Friday, March 31, 2017

Inspiring air and space museum

 Just a little inspiration from a recent visit of the Air and Space Museum at Petersen Air base, Colorado Springs...
The terminal was built in 1941 and was Colorado Springs first airport terminal.  It has stylized eagle entryway and art deco architectural detailed features. 

Adjacent to the air base is this structure..."Airplane Restaurant"  Covering the walls, nooks, crannies from the ceiling to floor are artifacts of flight, signed photographs and amazing history.   You can be served on the plane in retrofitted booths.  

Interesting shots taken by my DS.  This museum had artifacts from WWII to the Cold War.  The evolution of flight and communications was interesting.  In the Broadmoor hangar, you will find displays, a fighter, and a test simulator for airmen going to missile silo duty. 
In the Broadmoor Hangar...
Test Simulator
EB-57E Canberra

EC-121T Warning Star or Conny as they call it.  This was a flying radar ship that tracked enemies and directed our fighting resources.  
CF-188A Hornet

You can visit this link to find out more information on the Peterson Museum

Sunday, March 19, 2017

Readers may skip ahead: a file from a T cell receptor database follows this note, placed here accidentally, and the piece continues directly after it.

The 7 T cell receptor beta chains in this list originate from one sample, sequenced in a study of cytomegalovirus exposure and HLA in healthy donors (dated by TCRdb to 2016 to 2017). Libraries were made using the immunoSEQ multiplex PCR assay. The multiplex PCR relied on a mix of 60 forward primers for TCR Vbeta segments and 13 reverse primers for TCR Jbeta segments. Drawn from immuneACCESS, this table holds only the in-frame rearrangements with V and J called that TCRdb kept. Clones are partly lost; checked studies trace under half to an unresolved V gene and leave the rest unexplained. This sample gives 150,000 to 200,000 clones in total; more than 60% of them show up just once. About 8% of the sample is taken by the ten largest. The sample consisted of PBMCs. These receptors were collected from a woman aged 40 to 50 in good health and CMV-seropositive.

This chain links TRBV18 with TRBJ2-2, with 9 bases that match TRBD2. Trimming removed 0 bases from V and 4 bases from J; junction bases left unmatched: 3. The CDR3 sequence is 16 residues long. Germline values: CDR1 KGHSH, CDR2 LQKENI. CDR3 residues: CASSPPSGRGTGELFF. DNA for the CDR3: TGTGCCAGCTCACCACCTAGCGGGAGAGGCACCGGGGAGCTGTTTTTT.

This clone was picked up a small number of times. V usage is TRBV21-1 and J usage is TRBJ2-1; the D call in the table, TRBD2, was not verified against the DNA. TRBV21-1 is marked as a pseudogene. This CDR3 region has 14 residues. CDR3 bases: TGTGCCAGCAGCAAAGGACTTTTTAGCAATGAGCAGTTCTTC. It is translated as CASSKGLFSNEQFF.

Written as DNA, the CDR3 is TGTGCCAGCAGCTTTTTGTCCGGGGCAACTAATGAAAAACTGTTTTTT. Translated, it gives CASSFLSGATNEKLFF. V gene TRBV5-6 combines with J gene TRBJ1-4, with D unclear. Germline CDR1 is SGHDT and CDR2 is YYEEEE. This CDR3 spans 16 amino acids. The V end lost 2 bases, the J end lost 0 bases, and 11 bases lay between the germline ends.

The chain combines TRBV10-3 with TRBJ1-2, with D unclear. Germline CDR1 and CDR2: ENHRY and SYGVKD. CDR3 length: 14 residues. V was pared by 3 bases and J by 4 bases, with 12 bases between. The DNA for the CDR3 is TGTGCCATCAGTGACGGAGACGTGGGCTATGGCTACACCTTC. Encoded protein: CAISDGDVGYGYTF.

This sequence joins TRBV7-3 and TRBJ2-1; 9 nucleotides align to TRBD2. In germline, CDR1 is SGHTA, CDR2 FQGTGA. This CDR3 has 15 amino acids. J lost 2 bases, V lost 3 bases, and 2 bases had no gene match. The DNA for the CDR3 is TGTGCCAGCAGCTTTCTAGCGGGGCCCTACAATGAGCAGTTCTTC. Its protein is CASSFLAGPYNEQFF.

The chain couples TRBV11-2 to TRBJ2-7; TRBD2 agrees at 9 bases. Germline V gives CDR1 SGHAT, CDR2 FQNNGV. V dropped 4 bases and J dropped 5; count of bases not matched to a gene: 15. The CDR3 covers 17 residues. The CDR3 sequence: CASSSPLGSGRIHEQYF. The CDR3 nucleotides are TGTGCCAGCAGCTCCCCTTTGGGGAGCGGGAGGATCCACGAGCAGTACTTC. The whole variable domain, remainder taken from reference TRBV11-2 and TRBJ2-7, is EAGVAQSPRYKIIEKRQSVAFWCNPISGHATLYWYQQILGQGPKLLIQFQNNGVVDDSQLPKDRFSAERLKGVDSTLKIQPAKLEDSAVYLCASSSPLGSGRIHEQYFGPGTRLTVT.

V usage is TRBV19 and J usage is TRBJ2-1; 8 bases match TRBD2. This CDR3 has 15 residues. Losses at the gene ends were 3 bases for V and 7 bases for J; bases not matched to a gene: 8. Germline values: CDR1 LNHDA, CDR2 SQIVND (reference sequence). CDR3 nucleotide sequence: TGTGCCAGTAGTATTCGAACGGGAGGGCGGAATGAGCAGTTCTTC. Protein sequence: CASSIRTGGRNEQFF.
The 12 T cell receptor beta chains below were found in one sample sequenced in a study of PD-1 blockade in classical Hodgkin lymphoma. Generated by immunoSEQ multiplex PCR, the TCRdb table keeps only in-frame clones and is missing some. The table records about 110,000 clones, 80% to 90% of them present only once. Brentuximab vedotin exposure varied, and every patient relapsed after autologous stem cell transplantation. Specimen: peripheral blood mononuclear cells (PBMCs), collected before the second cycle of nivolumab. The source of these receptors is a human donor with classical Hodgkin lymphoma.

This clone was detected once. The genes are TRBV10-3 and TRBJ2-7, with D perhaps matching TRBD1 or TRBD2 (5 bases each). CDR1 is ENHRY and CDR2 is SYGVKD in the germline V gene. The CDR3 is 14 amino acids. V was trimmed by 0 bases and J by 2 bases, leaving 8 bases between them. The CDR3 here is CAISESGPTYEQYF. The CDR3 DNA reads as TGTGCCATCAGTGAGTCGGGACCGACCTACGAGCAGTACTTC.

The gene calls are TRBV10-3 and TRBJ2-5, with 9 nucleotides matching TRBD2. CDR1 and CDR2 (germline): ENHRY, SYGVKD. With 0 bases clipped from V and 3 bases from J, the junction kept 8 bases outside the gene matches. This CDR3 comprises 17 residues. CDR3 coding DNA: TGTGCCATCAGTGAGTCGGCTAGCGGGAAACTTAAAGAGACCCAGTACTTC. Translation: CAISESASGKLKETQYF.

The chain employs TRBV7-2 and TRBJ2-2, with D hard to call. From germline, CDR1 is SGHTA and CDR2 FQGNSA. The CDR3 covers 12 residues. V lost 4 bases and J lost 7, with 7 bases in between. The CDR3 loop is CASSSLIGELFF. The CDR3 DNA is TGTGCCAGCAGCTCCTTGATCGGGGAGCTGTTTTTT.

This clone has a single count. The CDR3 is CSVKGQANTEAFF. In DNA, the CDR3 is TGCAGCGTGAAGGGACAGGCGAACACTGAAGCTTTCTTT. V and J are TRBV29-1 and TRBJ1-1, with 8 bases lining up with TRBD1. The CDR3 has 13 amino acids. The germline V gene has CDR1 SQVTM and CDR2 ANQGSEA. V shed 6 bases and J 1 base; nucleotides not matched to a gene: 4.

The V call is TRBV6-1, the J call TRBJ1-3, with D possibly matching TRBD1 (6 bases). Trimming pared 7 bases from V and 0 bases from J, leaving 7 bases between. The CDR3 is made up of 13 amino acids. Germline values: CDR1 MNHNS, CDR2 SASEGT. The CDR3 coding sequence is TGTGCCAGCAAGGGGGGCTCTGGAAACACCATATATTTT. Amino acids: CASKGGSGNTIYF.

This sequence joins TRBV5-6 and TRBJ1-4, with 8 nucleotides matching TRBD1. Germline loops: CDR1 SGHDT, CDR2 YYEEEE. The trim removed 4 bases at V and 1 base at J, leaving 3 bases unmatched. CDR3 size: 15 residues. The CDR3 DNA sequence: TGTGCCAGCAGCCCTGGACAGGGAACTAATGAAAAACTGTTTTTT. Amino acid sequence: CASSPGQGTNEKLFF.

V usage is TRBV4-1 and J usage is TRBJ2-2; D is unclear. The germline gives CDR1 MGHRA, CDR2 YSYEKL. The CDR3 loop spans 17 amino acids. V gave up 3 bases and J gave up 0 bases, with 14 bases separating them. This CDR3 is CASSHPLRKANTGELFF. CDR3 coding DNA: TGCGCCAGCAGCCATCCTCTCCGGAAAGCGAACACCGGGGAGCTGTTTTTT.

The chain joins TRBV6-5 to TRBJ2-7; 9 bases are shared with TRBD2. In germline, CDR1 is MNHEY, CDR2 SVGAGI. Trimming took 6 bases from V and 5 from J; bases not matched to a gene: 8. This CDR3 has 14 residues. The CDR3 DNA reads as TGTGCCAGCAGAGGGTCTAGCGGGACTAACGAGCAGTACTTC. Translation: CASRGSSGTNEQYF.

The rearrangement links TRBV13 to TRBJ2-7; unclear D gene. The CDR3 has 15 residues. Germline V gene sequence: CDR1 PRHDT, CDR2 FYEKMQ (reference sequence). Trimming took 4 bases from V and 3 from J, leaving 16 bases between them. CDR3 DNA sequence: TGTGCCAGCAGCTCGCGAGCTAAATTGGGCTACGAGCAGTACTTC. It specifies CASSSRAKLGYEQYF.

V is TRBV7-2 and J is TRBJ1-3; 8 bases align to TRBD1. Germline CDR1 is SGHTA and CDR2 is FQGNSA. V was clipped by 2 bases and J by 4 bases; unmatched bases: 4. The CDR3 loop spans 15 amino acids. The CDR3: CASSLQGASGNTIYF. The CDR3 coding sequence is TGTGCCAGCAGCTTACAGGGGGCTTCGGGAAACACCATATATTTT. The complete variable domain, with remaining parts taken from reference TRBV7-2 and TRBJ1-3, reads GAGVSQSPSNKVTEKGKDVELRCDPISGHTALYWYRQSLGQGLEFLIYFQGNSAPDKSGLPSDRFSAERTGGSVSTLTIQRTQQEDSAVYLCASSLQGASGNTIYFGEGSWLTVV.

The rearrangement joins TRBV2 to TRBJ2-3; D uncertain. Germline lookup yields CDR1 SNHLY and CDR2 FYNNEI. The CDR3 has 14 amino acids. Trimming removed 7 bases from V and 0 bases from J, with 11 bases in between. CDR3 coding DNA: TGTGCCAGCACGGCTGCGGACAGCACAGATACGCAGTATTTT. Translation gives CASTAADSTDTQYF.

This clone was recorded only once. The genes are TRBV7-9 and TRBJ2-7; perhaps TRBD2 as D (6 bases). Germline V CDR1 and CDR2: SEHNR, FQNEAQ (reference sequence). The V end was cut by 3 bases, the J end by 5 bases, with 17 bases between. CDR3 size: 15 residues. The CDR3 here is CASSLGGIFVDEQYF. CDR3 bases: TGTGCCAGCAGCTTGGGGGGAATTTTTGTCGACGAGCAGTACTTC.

Colorado Improv quilt

I started out with a basket full of scraps.  I dumped it out on my studio floor and sorted them by color and by solids, setting the solids aside.   Seeing the strips and squares I had, I decided to make a scrappy improv quilt for my DH with Colorado as my inspiration.  He has a view of the mountains on his way to work everyday along with the lights of the city and freeways surrounding the area.  Crudely, I drew out an outline sketch of this idea in my journal.  In the sketch, I knew I wanted the Rocky Mountain   range and some city elements.  So on the design board, I placed some triangles for the mountains, and placed squares with surrounding strips to represent city blocks.  The solid strips were added after the city blocks were decided on.